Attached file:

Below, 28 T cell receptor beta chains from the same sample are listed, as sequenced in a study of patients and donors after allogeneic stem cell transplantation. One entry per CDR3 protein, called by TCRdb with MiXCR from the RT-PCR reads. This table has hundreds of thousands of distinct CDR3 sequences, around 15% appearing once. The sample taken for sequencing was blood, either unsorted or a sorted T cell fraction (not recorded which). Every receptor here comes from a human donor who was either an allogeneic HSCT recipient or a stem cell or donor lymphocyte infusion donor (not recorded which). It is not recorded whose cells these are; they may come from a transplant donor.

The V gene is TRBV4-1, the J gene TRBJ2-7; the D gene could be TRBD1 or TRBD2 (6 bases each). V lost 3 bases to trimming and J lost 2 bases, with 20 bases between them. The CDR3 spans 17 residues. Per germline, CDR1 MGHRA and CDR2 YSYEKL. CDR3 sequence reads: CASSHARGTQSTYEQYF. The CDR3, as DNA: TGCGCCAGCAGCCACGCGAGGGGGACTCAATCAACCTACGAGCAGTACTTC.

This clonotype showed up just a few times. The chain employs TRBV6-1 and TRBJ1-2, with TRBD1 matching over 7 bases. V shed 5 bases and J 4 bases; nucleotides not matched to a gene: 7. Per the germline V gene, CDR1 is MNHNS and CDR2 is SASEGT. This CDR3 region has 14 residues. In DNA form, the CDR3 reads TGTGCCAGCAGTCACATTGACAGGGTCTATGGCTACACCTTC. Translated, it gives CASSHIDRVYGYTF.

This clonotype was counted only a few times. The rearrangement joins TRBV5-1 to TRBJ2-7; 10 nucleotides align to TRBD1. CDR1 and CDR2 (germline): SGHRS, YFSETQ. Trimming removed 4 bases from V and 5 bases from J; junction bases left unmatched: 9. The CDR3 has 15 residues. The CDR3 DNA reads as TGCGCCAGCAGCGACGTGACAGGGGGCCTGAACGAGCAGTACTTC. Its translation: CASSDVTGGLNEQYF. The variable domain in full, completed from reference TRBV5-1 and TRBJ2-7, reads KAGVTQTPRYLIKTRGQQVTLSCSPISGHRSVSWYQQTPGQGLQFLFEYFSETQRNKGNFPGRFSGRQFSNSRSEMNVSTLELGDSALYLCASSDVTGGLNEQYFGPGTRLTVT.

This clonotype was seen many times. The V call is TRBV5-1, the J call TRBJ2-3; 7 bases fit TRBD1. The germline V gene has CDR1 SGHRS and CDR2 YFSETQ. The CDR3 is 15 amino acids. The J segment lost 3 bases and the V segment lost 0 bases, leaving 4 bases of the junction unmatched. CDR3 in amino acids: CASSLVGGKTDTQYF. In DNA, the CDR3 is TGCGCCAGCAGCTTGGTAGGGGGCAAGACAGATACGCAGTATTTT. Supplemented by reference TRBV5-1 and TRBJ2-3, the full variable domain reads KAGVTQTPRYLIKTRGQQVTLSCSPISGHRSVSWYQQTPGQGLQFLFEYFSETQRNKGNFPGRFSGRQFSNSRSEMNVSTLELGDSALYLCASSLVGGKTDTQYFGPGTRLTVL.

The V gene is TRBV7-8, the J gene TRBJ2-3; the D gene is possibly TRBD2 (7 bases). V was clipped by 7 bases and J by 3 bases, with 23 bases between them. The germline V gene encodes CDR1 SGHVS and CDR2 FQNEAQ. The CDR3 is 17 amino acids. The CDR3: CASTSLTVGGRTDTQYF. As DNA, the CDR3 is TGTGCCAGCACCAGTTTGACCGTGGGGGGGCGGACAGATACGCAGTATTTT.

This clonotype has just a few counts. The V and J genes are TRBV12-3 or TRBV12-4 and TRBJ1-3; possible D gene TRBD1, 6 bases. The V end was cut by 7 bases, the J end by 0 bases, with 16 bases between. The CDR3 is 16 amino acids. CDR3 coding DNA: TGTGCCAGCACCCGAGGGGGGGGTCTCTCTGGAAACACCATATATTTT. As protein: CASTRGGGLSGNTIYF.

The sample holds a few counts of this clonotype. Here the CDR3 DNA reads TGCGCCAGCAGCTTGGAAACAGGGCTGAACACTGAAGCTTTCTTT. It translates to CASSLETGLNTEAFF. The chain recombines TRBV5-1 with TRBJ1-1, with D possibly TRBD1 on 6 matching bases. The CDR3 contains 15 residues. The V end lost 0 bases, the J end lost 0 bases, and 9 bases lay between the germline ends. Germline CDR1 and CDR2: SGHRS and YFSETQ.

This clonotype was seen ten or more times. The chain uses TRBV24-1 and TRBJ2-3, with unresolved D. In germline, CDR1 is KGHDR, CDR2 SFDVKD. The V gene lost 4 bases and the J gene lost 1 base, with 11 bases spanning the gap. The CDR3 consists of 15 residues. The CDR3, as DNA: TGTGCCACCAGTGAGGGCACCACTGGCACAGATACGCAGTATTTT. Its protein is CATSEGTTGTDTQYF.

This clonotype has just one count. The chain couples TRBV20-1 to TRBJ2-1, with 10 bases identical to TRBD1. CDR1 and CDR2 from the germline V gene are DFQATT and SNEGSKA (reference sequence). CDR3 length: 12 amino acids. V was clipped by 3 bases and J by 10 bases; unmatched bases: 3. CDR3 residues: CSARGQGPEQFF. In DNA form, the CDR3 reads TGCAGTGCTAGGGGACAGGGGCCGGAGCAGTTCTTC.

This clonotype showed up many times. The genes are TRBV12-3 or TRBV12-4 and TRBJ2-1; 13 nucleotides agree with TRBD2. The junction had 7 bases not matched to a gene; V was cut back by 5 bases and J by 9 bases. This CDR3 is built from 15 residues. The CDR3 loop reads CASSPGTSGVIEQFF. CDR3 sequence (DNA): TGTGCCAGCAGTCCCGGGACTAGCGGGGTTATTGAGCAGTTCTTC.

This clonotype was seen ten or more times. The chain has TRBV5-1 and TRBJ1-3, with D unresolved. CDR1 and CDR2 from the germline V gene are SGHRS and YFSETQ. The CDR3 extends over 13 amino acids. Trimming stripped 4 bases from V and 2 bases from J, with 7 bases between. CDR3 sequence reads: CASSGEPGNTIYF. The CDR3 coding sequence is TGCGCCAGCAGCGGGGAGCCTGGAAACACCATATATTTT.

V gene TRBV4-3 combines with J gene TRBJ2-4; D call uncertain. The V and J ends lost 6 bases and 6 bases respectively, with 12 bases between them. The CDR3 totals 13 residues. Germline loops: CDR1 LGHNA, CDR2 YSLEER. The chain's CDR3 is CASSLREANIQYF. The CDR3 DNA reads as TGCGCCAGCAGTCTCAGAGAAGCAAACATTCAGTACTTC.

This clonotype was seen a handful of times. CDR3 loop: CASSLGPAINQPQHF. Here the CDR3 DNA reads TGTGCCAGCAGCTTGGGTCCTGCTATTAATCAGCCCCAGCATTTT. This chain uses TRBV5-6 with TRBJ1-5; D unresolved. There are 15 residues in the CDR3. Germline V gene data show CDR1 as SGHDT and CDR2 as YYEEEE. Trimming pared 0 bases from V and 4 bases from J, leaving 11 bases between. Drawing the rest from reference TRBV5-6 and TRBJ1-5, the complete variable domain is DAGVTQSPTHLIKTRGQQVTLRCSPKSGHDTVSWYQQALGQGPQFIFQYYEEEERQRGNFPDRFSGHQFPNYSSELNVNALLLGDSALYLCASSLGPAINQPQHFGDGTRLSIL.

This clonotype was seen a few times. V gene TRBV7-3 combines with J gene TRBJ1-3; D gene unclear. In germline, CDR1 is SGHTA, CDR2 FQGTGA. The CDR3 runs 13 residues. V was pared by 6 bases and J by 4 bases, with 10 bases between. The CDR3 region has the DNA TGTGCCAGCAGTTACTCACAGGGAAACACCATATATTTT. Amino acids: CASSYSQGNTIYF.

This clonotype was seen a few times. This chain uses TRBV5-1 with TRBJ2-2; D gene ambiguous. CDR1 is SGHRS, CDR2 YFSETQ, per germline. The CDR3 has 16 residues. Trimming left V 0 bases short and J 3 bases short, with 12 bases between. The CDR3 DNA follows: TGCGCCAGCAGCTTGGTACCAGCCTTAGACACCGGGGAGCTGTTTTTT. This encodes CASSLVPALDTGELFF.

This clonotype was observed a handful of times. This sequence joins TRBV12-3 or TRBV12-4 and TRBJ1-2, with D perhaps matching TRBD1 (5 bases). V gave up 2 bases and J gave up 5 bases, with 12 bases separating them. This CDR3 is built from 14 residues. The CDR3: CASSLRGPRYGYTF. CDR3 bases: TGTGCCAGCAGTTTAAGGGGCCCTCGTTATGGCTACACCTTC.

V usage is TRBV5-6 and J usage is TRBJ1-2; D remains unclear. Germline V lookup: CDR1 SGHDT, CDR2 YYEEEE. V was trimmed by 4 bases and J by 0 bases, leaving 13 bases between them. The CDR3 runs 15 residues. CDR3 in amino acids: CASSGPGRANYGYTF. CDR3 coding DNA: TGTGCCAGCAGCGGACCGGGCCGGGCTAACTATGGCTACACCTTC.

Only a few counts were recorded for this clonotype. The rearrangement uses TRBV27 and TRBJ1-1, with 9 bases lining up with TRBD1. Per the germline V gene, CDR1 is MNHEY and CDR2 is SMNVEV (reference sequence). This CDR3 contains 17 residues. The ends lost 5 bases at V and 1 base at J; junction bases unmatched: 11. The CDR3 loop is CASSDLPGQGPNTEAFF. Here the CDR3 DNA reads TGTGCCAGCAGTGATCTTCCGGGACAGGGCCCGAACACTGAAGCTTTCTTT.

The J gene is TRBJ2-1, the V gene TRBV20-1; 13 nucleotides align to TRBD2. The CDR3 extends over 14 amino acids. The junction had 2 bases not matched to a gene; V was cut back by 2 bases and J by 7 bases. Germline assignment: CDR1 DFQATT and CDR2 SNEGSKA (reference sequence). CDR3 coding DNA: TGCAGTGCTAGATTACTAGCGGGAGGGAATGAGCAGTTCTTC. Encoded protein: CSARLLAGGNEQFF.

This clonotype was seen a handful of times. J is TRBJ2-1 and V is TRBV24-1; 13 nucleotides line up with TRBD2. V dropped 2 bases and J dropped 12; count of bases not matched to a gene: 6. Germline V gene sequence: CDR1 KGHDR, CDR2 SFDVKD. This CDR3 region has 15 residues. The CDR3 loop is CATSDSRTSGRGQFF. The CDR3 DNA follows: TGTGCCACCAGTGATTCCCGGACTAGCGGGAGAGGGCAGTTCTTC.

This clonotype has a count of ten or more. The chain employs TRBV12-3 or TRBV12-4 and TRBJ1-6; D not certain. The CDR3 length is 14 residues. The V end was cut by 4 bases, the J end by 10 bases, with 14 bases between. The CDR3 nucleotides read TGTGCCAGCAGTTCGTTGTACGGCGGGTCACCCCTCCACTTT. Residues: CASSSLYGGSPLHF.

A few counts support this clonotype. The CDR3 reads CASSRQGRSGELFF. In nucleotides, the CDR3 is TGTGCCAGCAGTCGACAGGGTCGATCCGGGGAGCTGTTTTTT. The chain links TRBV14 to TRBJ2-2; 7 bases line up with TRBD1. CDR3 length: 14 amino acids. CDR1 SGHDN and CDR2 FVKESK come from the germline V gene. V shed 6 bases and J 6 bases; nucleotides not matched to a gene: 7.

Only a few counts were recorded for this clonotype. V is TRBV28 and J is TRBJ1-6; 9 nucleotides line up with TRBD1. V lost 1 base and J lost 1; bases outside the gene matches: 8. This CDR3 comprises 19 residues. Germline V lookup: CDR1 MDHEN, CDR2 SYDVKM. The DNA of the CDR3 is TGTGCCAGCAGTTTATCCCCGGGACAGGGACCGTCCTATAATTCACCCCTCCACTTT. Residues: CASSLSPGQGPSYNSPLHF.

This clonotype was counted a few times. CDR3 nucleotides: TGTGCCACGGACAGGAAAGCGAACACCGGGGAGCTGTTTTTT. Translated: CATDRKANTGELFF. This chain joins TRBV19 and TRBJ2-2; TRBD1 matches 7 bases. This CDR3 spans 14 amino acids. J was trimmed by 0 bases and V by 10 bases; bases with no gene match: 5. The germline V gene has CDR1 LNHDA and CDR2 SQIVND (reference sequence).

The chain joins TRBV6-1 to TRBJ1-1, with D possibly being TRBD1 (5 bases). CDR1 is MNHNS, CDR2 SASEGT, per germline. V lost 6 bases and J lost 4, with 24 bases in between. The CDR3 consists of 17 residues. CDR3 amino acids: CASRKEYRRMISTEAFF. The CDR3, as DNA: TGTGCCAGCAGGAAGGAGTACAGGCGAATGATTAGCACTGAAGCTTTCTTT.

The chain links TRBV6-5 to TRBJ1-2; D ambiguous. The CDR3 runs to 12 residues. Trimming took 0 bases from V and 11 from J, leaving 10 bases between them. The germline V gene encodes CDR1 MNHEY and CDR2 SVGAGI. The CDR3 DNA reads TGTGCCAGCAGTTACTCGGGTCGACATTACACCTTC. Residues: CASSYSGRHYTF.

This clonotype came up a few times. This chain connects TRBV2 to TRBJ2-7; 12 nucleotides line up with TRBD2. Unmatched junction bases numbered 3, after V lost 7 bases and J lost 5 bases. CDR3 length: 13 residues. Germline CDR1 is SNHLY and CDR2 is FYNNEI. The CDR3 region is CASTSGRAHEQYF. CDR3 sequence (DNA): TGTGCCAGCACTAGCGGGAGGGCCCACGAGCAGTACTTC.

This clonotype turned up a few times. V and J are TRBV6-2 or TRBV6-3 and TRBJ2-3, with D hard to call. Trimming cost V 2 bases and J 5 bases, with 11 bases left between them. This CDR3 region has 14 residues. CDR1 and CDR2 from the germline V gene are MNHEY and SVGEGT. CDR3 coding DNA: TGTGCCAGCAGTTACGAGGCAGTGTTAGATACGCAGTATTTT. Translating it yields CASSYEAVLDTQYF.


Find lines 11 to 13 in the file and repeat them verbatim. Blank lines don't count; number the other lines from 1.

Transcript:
This clonotype showed up many times. The genes are TRBV12-3 or TRBV12-4 and TRBJ2-1; 13 nucleotides agree with TRBD2. The junction had 7 bases not matched to a gene; V was cut back by 5 bases and J by 9 bases. This CDR3 is built from 15 residues. The CDR3 loop reads CASSPGTSGVIEQFF. CDR3 sequence (DNA): TGTGCCAGCAGTCCCGGGACTAGCGGGGTTATTGAGCAGTTCTTC.

This clonotype was seen ten or more times. The chain has TRBV5-1 and TRBJ1-3, with D unresolved. CDR1 and CDR2 from the germline V gene are SGHRS and YFSETQ. The CDR3 extends over 13 amino acids. Trimming stripped 4 bases from V and 2 bases from J, with 7 bases between. CDR3 sequence reads: CASSGEPGNTIYF. The CDR3 coding sequence is TGCGCCAGCAGCGGGGAGCCTGGAAACACCATATATTTT.

V gene TRBV4-3 combines with J gene TRBJ2-4; D call uncertain. The V and J ends lost 6 bases and 6 bases respectively, with 12 bases between them. The CDR3 totals 13 residues. Germline loops: CDR1 LGHNA, CDR2 YSLEER. The chain's CDR3 is CASSLREANIQYF. The CDR3 DNA reads as TGCGCCAGCAGTCTCAGAGAAGCAAACATTCAGTACTTC.